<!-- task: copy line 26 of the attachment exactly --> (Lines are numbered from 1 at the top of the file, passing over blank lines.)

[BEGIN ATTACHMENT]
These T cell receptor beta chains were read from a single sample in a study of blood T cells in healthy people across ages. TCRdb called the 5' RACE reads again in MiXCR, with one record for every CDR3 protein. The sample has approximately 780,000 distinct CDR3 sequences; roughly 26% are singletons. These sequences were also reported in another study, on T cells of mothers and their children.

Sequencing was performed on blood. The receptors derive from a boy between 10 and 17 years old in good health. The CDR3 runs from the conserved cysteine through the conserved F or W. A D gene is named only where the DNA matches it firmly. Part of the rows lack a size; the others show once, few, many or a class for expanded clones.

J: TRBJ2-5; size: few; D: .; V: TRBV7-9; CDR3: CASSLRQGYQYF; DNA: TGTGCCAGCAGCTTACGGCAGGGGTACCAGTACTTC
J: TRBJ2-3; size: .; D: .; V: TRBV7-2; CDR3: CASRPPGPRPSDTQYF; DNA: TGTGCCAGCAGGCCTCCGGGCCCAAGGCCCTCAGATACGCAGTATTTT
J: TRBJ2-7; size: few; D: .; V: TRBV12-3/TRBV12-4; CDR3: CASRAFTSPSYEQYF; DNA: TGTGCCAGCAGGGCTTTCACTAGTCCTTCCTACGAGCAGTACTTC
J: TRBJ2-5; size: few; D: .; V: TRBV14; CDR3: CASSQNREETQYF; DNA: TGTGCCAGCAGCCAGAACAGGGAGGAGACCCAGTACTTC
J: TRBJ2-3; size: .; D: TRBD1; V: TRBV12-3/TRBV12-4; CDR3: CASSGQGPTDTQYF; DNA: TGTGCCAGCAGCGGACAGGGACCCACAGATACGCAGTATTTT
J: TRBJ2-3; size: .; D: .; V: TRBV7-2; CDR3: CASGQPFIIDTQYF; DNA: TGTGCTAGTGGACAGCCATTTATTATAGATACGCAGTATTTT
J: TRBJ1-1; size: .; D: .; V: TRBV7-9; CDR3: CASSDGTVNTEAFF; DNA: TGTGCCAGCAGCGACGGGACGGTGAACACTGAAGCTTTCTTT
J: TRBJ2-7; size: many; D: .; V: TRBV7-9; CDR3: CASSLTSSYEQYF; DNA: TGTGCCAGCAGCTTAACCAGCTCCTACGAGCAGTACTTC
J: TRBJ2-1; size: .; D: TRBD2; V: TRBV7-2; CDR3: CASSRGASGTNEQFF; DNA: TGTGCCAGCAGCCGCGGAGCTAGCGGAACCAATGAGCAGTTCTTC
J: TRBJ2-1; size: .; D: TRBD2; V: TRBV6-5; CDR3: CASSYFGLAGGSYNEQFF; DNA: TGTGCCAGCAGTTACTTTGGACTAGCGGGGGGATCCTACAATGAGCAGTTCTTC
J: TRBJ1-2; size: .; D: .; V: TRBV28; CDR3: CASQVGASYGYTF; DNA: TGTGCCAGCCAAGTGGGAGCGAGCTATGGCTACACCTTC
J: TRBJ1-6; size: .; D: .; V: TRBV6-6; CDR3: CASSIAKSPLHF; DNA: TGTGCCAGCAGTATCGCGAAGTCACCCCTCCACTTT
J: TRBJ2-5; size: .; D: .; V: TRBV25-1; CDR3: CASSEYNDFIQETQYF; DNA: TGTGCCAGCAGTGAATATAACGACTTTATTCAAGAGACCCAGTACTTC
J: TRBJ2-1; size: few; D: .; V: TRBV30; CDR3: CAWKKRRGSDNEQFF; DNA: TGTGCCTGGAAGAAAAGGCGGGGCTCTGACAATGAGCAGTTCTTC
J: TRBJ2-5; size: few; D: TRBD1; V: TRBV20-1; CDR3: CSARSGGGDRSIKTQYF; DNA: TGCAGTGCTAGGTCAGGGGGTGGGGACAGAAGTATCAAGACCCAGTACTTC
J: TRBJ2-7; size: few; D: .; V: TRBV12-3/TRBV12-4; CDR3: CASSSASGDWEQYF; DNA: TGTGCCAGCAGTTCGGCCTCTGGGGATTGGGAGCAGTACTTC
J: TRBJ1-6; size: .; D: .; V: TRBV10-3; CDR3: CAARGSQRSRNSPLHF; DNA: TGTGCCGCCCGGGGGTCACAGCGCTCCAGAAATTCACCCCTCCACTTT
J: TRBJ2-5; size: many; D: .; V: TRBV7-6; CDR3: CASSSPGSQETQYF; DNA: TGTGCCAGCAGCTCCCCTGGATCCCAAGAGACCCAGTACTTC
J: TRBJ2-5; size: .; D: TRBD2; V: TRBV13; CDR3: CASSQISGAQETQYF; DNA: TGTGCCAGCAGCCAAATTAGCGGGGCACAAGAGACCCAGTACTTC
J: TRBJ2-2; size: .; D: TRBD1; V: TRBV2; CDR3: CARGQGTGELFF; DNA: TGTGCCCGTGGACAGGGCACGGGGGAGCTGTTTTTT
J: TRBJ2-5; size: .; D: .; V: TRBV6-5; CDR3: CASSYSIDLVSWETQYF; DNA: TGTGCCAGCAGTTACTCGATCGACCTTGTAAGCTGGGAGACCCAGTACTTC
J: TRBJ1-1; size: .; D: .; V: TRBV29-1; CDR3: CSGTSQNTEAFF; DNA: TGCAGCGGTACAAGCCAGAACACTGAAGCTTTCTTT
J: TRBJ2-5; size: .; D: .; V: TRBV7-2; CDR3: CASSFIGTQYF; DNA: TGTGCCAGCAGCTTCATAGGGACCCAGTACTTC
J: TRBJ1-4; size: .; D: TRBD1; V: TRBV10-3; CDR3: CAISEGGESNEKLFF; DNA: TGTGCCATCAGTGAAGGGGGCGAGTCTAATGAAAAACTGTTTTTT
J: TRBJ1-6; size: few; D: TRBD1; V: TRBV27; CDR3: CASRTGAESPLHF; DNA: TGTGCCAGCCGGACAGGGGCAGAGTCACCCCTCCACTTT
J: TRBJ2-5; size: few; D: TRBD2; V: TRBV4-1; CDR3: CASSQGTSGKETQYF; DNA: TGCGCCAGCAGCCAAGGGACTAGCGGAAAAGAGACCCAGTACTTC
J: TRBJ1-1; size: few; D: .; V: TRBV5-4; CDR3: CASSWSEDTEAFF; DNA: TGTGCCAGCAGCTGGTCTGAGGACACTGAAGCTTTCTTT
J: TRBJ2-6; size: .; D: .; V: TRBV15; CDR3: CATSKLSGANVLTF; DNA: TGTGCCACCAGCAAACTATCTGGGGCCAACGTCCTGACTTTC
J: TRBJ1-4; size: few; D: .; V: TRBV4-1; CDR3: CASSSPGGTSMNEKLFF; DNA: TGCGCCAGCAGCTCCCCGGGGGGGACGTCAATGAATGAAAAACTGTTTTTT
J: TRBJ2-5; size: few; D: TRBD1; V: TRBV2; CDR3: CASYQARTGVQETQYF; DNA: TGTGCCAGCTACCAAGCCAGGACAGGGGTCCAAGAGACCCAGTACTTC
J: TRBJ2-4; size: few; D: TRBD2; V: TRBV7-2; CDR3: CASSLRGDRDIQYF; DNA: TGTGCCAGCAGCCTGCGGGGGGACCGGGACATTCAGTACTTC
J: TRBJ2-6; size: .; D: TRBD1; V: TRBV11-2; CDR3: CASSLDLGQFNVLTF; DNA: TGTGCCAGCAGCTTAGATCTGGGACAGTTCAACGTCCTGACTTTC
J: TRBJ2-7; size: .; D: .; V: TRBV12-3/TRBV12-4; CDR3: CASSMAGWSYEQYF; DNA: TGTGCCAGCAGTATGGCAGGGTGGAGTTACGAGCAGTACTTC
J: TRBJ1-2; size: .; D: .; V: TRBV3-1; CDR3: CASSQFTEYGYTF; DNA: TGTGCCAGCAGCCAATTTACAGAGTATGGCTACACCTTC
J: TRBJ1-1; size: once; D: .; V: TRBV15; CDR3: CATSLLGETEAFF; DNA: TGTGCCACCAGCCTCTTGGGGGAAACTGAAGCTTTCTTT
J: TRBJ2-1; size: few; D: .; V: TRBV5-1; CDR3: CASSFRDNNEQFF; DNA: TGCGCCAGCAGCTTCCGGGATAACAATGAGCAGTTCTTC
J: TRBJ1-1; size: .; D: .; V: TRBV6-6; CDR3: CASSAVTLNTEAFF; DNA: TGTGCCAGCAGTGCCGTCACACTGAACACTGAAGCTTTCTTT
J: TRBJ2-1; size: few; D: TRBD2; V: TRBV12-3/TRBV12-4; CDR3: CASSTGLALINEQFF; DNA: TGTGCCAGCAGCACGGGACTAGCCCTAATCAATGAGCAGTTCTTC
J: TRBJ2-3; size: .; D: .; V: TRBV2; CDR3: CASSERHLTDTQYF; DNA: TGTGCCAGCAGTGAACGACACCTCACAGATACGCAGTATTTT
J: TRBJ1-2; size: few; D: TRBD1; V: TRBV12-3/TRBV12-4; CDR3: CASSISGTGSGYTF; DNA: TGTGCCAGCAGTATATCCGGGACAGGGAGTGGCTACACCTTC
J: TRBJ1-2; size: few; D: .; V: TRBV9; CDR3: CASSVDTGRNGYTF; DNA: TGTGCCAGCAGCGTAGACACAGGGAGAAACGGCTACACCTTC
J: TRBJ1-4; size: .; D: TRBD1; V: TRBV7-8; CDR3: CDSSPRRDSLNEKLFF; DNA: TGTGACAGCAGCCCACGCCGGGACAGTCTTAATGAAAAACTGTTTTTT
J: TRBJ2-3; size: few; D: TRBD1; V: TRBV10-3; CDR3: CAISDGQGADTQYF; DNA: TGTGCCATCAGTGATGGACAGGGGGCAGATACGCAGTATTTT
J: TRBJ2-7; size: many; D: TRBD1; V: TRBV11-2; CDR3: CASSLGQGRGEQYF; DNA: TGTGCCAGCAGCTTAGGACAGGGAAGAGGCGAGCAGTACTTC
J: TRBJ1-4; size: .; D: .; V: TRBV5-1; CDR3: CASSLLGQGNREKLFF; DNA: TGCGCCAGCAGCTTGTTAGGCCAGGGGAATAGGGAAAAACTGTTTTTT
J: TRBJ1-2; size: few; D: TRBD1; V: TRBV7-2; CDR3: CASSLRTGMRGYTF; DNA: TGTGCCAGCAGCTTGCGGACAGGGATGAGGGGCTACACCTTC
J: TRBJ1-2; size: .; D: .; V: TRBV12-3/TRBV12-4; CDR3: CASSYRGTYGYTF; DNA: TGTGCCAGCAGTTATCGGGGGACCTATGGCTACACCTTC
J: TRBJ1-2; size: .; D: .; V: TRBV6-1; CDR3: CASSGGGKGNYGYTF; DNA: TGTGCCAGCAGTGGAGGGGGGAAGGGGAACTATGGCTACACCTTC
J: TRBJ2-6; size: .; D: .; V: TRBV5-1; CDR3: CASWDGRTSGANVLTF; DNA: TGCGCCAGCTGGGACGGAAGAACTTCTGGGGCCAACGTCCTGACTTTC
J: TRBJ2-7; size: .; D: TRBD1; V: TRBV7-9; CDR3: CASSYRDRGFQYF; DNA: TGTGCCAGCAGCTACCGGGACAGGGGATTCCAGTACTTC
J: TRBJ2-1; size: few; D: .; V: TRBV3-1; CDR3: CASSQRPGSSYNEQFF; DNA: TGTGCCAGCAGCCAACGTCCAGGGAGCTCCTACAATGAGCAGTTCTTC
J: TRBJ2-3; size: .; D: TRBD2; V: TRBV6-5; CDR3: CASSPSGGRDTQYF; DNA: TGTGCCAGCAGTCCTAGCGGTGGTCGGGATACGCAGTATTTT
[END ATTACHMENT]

J: TRBJ1-4; size: .; D: TRBD1; V: TRBV10-3; CDR3: CAISEGGESNEKLFF; DNA: TGTGCCATCAGTGAAGGGGGCGAGTCTAATGAAAAACTGTTTTTT